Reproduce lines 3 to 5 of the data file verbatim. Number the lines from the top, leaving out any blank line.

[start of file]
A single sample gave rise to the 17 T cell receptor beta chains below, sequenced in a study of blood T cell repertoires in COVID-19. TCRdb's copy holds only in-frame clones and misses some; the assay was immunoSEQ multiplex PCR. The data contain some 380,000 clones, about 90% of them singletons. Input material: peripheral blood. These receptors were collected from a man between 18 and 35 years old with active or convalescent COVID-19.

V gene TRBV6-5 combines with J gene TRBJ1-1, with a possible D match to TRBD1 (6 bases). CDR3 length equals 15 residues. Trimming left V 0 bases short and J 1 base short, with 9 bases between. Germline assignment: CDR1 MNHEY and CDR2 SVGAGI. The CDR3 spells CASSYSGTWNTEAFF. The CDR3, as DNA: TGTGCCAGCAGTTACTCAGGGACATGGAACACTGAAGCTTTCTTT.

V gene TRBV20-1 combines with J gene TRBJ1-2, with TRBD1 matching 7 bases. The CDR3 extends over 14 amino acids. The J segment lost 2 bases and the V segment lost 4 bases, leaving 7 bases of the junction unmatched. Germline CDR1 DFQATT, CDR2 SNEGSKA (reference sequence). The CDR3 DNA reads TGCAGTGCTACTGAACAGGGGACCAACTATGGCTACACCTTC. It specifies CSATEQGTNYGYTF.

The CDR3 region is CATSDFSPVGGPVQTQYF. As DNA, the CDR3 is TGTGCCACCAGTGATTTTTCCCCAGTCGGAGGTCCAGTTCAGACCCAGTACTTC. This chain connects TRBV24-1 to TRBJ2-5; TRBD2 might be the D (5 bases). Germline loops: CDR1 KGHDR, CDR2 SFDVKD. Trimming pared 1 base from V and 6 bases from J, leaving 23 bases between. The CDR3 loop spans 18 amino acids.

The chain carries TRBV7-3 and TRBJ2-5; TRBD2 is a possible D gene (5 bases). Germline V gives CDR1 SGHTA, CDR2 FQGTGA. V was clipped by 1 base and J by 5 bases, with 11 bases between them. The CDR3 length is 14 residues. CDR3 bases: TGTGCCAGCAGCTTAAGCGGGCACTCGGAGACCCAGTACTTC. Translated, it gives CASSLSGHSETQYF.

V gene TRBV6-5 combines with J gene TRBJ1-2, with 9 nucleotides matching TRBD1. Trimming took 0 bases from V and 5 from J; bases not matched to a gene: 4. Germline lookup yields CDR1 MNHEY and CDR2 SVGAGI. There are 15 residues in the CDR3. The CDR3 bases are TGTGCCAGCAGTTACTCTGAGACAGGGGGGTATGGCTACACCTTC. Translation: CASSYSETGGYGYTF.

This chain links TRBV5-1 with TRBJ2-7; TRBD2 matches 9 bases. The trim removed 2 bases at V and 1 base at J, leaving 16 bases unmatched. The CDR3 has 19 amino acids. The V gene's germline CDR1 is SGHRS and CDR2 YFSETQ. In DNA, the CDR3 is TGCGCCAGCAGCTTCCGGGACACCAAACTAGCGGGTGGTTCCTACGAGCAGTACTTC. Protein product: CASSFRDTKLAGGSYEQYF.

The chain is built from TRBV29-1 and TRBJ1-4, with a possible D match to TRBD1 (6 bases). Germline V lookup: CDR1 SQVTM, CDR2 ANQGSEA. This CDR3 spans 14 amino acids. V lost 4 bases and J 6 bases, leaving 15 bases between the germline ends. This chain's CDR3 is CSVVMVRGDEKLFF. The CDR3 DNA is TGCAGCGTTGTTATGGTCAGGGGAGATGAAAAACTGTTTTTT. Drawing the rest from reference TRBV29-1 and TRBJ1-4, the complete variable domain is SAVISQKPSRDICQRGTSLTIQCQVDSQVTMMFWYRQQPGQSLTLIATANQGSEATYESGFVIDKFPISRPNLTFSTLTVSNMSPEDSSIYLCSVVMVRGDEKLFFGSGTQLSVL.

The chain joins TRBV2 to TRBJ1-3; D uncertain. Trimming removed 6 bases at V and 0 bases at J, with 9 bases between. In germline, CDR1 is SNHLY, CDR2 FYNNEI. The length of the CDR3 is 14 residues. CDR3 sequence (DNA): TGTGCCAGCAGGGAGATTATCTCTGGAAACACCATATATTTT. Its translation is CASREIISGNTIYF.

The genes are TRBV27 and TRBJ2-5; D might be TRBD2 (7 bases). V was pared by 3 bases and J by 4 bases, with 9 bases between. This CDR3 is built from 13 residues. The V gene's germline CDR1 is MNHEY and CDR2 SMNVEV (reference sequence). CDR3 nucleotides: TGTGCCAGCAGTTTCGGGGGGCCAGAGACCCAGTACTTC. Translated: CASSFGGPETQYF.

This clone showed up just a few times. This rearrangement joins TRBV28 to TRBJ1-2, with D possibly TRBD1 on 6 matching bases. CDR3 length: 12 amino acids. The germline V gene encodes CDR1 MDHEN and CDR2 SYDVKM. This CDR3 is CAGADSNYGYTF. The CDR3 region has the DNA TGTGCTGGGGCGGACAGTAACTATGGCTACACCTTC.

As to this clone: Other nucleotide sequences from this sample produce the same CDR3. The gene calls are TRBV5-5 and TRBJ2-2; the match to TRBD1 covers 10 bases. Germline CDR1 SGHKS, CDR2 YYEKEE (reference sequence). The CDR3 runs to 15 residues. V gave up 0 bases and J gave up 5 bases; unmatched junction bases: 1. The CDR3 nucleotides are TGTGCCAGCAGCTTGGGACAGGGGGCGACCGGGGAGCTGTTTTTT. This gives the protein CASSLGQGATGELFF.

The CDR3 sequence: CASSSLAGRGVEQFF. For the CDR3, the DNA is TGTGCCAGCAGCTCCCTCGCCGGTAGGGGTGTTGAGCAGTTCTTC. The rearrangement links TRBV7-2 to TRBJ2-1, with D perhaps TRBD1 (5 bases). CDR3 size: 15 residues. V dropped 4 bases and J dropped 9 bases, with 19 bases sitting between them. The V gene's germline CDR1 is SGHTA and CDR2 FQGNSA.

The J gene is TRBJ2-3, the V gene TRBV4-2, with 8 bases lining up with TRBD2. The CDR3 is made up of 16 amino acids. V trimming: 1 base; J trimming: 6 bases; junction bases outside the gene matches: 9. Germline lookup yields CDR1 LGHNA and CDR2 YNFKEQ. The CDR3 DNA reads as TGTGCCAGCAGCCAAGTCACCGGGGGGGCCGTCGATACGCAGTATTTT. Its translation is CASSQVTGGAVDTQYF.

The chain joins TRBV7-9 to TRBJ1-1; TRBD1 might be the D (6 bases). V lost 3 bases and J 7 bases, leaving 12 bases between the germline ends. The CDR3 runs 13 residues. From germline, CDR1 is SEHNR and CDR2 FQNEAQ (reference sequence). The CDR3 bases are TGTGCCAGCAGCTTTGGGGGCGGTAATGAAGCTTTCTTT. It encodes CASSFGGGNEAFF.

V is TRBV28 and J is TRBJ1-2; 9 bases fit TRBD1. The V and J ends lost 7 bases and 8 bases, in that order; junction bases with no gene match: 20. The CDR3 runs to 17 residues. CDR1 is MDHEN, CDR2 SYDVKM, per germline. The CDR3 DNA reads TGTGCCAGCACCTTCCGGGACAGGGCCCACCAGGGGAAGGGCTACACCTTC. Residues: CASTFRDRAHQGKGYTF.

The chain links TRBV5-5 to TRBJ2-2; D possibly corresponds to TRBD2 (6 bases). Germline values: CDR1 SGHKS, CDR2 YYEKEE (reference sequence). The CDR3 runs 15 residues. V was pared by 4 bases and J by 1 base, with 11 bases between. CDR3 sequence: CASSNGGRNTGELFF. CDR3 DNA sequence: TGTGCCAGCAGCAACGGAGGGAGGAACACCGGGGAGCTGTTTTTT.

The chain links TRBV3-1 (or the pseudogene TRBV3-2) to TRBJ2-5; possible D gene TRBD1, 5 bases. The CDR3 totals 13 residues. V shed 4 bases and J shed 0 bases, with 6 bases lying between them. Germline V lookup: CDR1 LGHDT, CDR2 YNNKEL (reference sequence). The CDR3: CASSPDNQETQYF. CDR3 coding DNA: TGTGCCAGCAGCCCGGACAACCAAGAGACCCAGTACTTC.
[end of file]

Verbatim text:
V gene TRBV20-1 combines with J gene TRBJ1-2, with TRBD1 matching 7 bases. The CDR3 extends over 14 amino acids. The J segment lost 2 bases and the V segment lost 4 bases, leaving 7 bases of the junction unmatched. Germline CDR1 DFQATT, CDR2 SNEGSKA (reference sequence). The CDR3 DNA reads TGCAGTGCTACTGAACAGGGGACCAACTATGGCTACACCTTC. It specifies CSATEQGTNYGYTF.

The CDR3 region is CATSDFSPVGGPVQTQYF. As DNA, the CDR3 is TGTGCCACCAGTGATTTTTCCCCAGTCGGAGGTCCAGTTCAGACCCAGTACTTC. This chain connects TRBV24-1 to TRBJ2-5; TRBD2 might be the D (5 bases). Germline loops: CDR1 KGHDR, CDR2 SFDVKD. Trimming pared 1 base from V and 6 bases from J, leaving 23 bases between. The CDR3 loop spans 18 amino acids.

The chain carries TRBV7-3 and TRBJ2-5; TRBD2 is a possible D gene (5 bases). Germline V gives CDR1 SGHTA, CDR2 FQGTGA. V was clipped by 1 base and J by 5 bases, with 11 bases between them. The CDR3 length is 14 residues. CDR3 bases: TGTGCCAGCAGCTTAAGCGGGCACTCGGAGACCCAGTACTTC. Translated, it gives CASSLSGHSETQYF.